"I want to win too much to care about anything else. I don't care about my stats. I don't care about how people view me as a basketball player. I just care about getting wins. Anything else is irrelevant to me. I don't care about somebody telling me to shoot the ball or do this more. I'm going to do what my team wants me to do. It's as simple as that."

While Perkins would be the first to admit to shortcomings on the court, his desire shows why he should work well with Garnett, Pierce, and Allen. With rebounding, shot blocking, and "giving up his body" on screens, he believes he'll enjoy playing a complementary role.

Celtics the talk of Rodeo Drive

Rodeo Drive in Beverly Hills doesn't shut down for just anybody. But it did two weeks ago when Paul Pierce co-hosted the LA Stars Celebrity Charity All-Star weekend with Golden State guard Baron Davis and Washington guard Gilbert Arenas. The Saturday night street party featured a surprise performance by Stevie Wonder. But after three days of festivities, it was Jermaine O'Neal who made headlines for comments about wanting to leave the Pacers.

What might have prompted O'Neal to think differently about his situation? Maybe it was hanging out with Pierce in the afterglow of the Kevin Garnett deal. Spending offseasons in Los Angeles, Pierce and O'Neal have become close friends. They talked during the charity weekend about their respective teams. After all, it wasn't long ago that Pierce struggled with being the lone superstar on a team with young talent and contemplated asking for a trade.

"Jermaine is just like me," said Pierce. "He wants to be involved with a winner. He's not getting any younger, either, and his miles are piling up. That's rough. I didn't tell him he should go somewhere else, none of that, because he's going to make his own decisions in the end.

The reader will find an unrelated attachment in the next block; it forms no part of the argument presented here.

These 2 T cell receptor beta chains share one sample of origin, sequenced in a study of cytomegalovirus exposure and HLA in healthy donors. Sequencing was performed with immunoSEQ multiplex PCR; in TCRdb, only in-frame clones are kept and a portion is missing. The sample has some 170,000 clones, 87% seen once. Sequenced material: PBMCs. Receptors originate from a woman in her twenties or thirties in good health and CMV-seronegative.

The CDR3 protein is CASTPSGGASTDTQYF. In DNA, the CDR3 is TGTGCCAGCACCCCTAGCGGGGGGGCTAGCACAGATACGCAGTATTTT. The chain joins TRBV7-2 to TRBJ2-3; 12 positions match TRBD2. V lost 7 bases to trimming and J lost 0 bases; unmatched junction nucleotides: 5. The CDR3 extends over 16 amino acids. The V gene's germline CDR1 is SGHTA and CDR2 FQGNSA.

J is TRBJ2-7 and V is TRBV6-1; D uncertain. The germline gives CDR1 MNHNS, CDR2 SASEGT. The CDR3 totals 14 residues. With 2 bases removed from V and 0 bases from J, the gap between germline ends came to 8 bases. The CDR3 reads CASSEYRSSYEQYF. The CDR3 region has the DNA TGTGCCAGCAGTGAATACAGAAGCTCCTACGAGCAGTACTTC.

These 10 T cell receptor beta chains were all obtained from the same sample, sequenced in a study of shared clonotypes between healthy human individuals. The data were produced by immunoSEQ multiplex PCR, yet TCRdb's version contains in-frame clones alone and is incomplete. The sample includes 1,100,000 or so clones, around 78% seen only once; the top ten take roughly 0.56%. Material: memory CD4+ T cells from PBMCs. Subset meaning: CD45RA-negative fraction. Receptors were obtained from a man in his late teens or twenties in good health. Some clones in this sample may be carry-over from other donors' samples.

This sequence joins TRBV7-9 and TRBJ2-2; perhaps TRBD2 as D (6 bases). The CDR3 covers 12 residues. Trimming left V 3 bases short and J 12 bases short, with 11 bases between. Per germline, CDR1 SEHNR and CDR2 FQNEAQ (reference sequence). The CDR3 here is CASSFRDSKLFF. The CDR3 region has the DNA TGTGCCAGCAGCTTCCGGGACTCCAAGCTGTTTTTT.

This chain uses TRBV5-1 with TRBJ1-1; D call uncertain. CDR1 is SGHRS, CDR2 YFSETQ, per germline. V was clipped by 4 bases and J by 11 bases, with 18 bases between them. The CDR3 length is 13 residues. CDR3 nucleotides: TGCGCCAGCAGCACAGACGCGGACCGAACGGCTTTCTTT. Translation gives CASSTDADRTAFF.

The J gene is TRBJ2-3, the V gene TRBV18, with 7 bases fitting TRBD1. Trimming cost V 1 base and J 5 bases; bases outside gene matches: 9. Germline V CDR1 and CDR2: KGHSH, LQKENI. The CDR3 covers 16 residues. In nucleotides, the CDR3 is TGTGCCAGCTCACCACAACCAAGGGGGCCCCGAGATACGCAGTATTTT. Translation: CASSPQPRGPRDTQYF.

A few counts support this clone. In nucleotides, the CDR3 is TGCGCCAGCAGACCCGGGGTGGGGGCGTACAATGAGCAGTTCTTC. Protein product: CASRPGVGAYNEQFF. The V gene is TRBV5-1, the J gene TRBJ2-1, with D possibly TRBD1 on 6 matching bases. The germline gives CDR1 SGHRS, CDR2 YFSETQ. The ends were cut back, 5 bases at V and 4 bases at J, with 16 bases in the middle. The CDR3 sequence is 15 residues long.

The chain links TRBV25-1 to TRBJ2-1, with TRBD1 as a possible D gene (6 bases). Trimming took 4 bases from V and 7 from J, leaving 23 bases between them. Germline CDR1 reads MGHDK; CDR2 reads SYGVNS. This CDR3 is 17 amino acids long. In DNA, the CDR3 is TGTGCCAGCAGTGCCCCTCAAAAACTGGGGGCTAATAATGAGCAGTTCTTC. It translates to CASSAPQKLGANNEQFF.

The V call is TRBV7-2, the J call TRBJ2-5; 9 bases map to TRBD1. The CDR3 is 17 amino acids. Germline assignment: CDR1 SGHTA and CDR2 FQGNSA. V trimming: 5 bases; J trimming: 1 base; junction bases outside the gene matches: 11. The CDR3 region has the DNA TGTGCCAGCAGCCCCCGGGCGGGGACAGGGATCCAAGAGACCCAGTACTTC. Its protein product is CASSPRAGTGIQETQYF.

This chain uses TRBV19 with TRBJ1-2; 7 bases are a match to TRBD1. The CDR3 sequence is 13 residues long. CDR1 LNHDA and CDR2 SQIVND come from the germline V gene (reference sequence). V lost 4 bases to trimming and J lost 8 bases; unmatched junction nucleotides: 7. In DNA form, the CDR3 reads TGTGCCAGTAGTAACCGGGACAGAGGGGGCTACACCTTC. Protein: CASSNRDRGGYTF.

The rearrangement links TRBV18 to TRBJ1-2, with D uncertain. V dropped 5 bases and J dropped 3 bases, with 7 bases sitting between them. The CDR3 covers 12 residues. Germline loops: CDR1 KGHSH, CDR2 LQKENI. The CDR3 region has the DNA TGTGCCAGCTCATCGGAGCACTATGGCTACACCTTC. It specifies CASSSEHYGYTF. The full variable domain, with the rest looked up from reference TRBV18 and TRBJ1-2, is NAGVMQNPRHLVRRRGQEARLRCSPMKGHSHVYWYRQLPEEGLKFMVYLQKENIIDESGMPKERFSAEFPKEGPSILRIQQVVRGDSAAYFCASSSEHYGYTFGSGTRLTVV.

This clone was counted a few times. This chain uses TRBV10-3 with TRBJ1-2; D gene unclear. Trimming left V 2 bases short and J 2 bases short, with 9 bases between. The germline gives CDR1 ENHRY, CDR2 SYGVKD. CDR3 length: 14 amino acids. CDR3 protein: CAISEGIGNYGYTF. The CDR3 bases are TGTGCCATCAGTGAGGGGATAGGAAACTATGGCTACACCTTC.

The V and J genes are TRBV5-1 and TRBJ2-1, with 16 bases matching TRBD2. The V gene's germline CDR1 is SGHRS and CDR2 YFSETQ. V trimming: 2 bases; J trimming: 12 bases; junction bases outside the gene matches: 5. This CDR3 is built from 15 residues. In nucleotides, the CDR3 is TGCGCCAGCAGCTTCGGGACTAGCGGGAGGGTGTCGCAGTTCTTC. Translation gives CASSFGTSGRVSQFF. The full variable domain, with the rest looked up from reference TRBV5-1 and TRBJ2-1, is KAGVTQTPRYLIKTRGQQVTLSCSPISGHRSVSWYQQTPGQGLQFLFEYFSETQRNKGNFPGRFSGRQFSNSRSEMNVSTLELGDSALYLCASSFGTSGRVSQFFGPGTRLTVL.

"People have got to understand for a ballplayer that's been playing so many years, made a lot of money, it's about winning a championship after so many years. That's the way Jermaine feels. He's felt the same way I've felt for the last couple years. He wants to be on a team that can win a championship.

"I feel for guys like him that are not getting the guys around them so they can at least have a shot at winning championships. He knows what that feels like. He's had a taste of being in the Eastern Conference finals. He knows what it tastes like to be that close, as do I."

At the charity event, Pierce had a chance to catch up with Jason Kidd, Ricky Davis, Antoine Walker, Tony Allen, Tyson Chandler, Deron Williams, Cuttino Mobley, Derek Fisher, and Andre Miller.

So what do players around the league think about the Celtics now?

"The guys are happy for me," said Pierce. "They didn't see it coming. They didn't see K.G. coming to Boston, especially after they said he wasn't coming. Baron was really upset. He wanted Kevin in Golden State, but he was happy at the same time.

"Everybody's happy that now we have a chance to possibly win a championship."

Really? That sounds a little too charitable.

Atlantic Division talent is oceans apart from last season's

When it came to the Atlantic Division last season, the jokes were plentiful. And with good reason, especially early in the season. The Celtics started 1-6, the Raptors 2-8, the Sixers 0-3, the Knicks 2-6, and the Nets 5-9.